“Does this mean that if you get off work at five o’clock one day, you should just skip the gym, take a glucosamine pill and go home instead?” said Dana King, professor and chair of the Department of Family Medicine, who led the study. “That’s not what we suggest. Keep exercising, but the thought that taking a pill would also be beneficial is intriguing.”

He and his research partner, Jun Xiang — a WVU health data analyst — assessed data from 16,686 adults who completed the National Health and Nutrition Examination Survey from 1999 to 2010. All of the participants were at least 40 years old. King and Xiang merged these data with 2015 mortality figures.

After controlling for various factors — such as participants’ age, sex,

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Glucosamine supplements may reduce overall mortality similar to regular exercise, shows study


Glucosamine supplements may reduce overall mortality about as well as regular exercise does, according to a new epidemiological study from West Virginia University.

Does this mean that if you get off work at five o’clock one day, you should just skip the gym, take a glucosamine pill and go home instead?. That’s not what we suggest. Keep exercising, but the thought that taking a pill would also be beneficial is intriguing.”


Dana King, Study Lead, Professor, and Chair, Department of Family Medicine, West Virginia University

He and his research partner, Jun Xiang–a WVU health data analyst–assessed data from 16,686 adults who completed the National Health and Nutrition Examination Survey from 1999 to 2010. All of the participants were at least 40 years old. King and Xiang merged these data with 2015 mortality figures.

After controlling for various factors–such as participants’ age, sex, smoking status and

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A new study found coronavirus may have been in the US in December. That doesn’t mean you’ll ever know if you had it then


A new study published Monday suggests the novel coronavirus was infecting people across the US as early as December — a month before the first person known to have been infected with coronavirus arrived in the US from China on January 15.



a person sitting on a bed: A lab technician sorts blood samples inside a lab for a COVID-19 vaccine study at the Research Centers of America (RCA) in Hollywood, Florida, on August 13, 2020.


© Chandan Khanna/AFP/Getty Images
A lab technician sorts blood samples inside a lab for a COVID-19 vaccine study at the Research Centers of America (RCA) in Hollywood, Florida, on August 13, 2020.

Researchers screened blood donations made in December and early January and found evidence of antibodies to the novel coronavirus in at least 84 samples from nine states — something that would suggest those people had been infected with coronavirus.

“These findings suggest that SARS-CoV-2 may have been introduced into the United States prior to January 19, 2020,” the researchers at the US Centers for Disease Control and Prevention and the Red Cross wrote in the

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A low-fat, high-carb vegan diet could speed up your metabolism and boost weight loss, a new study says




a plate of food on a table: Crystal Cox/Business Insider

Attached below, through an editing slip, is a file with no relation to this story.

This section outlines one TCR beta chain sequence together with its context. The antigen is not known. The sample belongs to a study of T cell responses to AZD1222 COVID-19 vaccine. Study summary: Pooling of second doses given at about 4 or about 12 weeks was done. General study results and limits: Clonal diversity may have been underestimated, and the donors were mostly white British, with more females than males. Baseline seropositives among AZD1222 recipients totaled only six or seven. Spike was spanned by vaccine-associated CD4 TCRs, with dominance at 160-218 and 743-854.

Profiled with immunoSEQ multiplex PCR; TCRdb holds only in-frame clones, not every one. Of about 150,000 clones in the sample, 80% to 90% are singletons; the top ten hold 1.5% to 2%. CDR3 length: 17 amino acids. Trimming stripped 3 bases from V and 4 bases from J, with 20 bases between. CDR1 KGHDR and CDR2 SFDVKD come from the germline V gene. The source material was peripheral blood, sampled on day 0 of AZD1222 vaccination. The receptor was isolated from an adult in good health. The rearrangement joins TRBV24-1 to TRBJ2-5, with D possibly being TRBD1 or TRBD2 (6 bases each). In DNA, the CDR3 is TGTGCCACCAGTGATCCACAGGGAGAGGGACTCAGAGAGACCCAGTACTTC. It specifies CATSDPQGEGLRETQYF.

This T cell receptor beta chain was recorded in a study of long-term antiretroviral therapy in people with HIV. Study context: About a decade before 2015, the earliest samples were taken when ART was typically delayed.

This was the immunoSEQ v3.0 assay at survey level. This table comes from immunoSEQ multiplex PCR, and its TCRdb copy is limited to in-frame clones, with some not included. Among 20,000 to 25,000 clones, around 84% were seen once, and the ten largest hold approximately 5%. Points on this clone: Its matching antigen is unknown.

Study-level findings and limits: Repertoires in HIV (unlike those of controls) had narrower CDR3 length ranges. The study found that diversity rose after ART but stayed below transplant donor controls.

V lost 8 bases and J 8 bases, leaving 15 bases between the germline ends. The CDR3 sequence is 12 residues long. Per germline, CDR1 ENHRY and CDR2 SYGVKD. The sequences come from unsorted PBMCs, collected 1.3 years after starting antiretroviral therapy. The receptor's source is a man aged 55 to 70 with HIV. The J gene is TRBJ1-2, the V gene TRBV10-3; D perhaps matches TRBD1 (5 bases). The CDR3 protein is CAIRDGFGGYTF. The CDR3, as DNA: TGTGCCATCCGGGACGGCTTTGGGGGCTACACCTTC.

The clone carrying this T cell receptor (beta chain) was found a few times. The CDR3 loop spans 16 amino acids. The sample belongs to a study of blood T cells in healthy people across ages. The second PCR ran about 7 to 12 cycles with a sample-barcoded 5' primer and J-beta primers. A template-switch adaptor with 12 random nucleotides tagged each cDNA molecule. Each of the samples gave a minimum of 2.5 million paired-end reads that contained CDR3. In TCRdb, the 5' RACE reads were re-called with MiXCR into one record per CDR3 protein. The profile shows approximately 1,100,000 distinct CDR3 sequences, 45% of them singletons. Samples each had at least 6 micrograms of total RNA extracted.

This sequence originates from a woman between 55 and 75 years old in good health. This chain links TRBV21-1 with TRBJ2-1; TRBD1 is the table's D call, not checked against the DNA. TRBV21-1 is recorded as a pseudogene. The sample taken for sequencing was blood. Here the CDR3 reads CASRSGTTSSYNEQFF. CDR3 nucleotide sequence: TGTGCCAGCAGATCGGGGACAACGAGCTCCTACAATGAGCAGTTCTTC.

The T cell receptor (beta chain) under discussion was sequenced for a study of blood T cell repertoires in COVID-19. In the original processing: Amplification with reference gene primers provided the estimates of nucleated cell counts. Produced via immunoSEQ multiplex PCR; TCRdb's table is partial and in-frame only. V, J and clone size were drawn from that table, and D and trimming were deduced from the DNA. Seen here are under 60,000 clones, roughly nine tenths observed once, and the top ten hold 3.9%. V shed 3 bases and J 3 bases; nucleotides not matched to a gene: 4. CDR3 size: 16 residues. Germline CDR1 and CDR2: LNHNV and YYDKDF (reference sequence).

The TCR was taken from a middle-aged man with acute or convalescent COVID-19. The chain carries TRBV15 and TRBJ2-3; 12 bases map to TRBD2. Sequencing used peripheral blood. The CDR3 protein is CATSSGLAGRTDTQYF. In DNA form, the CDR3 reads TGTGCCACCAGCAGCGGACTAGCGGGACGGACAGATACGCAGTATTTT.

© Crystal Cox/Business Insider
Crystal Cox/Business Insider

  • A low-fat, vegan diet could help with weight loss by speeding up metabolism and naturally reducing calorie intake, according to a new study. 
  • Researchers found that participants on the diet burned 14% more calories after meals, since the high-carb, high-fiber meals took more energy to digest.
  • The diet was also shown to improve insulin sensitivity, reducing risk of diabetes, as participants lost a an average of 13 pounds and a significant amount of body fat.
  • Visit Insider’s homepage for more stories.

A low-fat, high-carb vegan diet could speed weight loss by increasing the calories you burn after eating, without having to exercise.

Researchers from the Physicians Committee for Responsible Medicine and Yale School of Medicine studied 244 overweight adults during a 16 week diet. Half of the group was randomly assigned to follow a low-fat vegan diet, and was provided with cooking

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Coronavirus likely in US as early as December 2019: Study


The coronavirus may have been present in the United States weeks earlier than scientists realized, according to new government research.



a person standing in a room: A nurse dons personal protective equipment (PPE) as she prepares to enter the room of a COVID-19 patient being treated at UW Health University Hospital in Madison, Wis., on Nov. 18, 2020.


© Daniel Acker/Reuters
A nurse dons personal protective equipment (PPE) as she prepares to enter the room of a COVID-19 patient being treated at UW Health University Hospital in Madison, Wis., on Nov. 18, 2020.

While COVID-19 cases were first identified in China in December, the United States did not report its first case until late January.

A study published in the journal Clinical Infectious Diseases Monday suggests that the virus was present in the United States as early as last December.

To come to that conclusion, Centers for Disease Control and Prevention scientists analyzed American Red Cross blood donations collected between Dec. 13, 2019, and Jan. 17, 2020, and found evidence of coronavirus antibodies in 106 out of 7,389 blood donations.

MORE: 4 months after Dr. Fauci’s prediction, US